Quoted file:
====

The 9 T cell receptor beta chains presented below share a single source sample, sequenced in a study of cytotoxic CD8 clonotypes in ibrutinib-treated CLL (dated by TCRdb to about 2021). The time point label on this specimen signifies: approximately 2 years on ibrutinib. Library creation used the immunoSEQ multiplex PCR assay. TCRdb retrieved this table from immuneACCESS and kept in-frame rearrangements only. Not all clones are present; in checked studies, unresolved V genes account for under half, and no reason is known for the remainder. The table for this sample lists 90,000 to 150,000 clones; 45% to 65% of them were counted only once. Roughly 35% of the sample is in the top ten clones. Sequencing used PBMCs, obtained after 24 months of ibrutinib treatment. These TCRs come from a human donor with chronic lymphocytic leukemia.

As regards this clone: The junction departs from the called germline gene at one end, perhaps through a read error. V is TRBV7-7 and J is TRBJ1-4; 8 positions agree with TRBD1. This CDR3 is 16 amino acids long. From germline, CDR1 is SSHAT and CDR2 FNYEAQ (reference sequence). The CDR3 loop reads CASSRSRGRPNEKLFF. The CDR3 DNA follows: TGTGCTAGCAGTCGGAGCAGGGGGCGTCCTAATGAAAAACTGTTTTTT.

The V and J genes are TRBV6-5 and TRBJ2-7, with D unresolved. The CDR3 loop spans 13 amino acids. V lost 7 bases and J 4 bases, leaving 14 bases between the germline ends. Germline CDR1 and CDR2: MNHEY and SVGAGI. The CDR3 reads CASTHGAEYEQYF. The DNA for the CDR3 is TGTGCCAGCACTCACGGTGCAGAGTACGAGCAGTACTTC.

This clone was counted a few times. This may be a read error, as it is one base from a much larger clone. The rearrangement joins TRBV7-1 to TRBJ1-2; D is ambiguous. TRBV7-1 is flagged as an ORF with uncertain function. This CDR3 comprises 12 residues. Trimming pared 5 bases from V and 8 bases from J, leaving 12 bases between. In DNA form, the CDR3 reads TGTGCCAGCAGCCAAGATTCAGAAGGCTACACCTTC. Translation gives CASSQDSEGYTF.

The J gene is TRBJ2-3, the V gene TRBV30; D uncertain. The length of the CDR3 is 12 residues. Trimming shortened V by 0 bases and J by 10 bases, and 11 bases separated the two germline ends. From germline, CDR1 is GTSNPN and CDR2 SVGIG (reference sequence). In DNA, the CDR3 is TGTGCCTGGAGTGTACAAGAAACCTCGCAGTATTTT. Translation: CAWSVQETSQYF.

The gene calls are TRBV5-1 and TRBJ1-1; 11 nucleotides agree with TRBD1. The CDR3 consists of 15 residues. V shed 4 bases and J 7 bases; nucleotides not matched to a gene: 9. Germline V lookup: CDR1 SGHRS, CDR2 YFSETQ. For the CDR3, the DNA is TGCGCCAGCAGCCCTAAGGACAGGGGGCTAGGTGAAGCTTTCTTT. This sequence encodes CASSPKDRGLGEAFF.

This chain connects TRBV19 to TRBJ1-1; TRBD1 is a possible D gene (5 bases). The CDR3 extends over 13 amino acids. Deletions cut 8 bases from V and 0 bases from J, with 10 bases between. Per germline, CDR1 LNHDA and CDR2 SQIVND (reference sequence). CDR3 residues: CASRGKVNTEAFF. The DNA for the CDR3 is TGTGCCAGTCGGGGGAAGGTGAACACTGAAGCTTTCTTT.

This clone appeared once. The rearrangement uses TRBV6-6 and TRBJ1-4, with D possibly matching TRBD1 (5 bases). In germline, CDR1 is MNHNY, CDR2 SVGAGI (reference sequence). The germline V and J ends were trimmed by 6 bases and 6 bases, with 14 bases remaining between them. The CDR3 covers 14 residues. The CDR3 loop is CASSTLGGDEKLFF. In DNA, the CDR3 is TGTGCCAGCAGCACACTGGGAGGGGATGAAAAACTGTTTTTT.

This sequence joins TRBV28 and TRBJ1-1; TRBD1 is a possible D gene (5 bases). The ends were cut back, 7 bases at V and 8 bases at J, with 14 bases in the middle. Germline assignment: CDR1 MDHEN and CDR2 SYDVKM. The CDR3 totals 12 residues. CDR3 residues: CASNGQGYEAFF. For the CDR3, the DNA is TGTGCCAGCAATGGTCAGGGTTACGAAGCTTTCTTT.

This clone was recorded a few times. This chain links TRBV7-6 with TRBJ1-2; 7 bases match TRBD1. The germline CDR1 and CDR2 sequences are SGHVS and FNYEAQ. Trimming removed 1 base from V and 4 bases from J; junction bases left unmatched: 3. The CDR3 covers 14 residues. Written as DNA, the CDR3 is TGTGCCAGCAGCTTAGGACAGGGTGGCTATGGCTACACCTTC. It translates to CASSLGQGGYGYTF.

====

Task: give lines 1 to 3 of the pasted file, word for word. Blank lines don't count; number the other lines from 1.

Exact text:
The 9 T cell receptor beta chains presented below share a single source sample, sequenced in a study of cytotoxic CD8 clonotypes in ibrutinib-treated CLL (dated by TCRdb to about 2021). The time point label on this specimen signifies: approximately 2 years on ibrutinib. Library creation used the immunoSEQ multiplex PCR assay. TCRdb retrieved this table from immuneACCESS and kept in-frame rearrangements only. Not all clones are present; in checked studies, unresolved V genes account for under half, and no reason is known for the remainder. The table for this sample lists 90,000 to 150,000 clones; 45% to 65% of them were counted only once. Roughly 35% of the sample is in the top ten clones. Sequencing used PBMCs, obtained after 24 months of ibrutinib treatment. These TCRs come from a human donor with chronic lymphocytic leukemia.

As regards this clone: The junction departs from the called germline gene at one end, perhaps through a read error. V is TRBV7-7 and J is TRBJ1-4; 8 positions agree with TRBD1. This CDR3 is 16 amino acids long. From germline, CDR1 is SSHAT and CDR2 FNYEAQ (reference sequence). The CDR3 loop reads CASSRSRGRPNEKLFF. The CDR3 DNA follows: TGTGCTAGCAGTCGGAGCAGGGGGCGTCCTAATGAAAAACTGTTTTTT.

The V and J genes are TRBV6-5 and TRBJ2-7, with D unresolved. The CDR3 loop spans 13 amino acids. V lost 7 bases and J 4 bases, leaving 14 bases between the germline ends. Germline CDR1 and CDR2: MNHEY and SVGAGI. The CDR3 reads CASTHGAEYEQYF. The DNA for the CDR3 is TGTGCCAGCACTCACGGTGCAGAGTACGAGCAGTACTTC.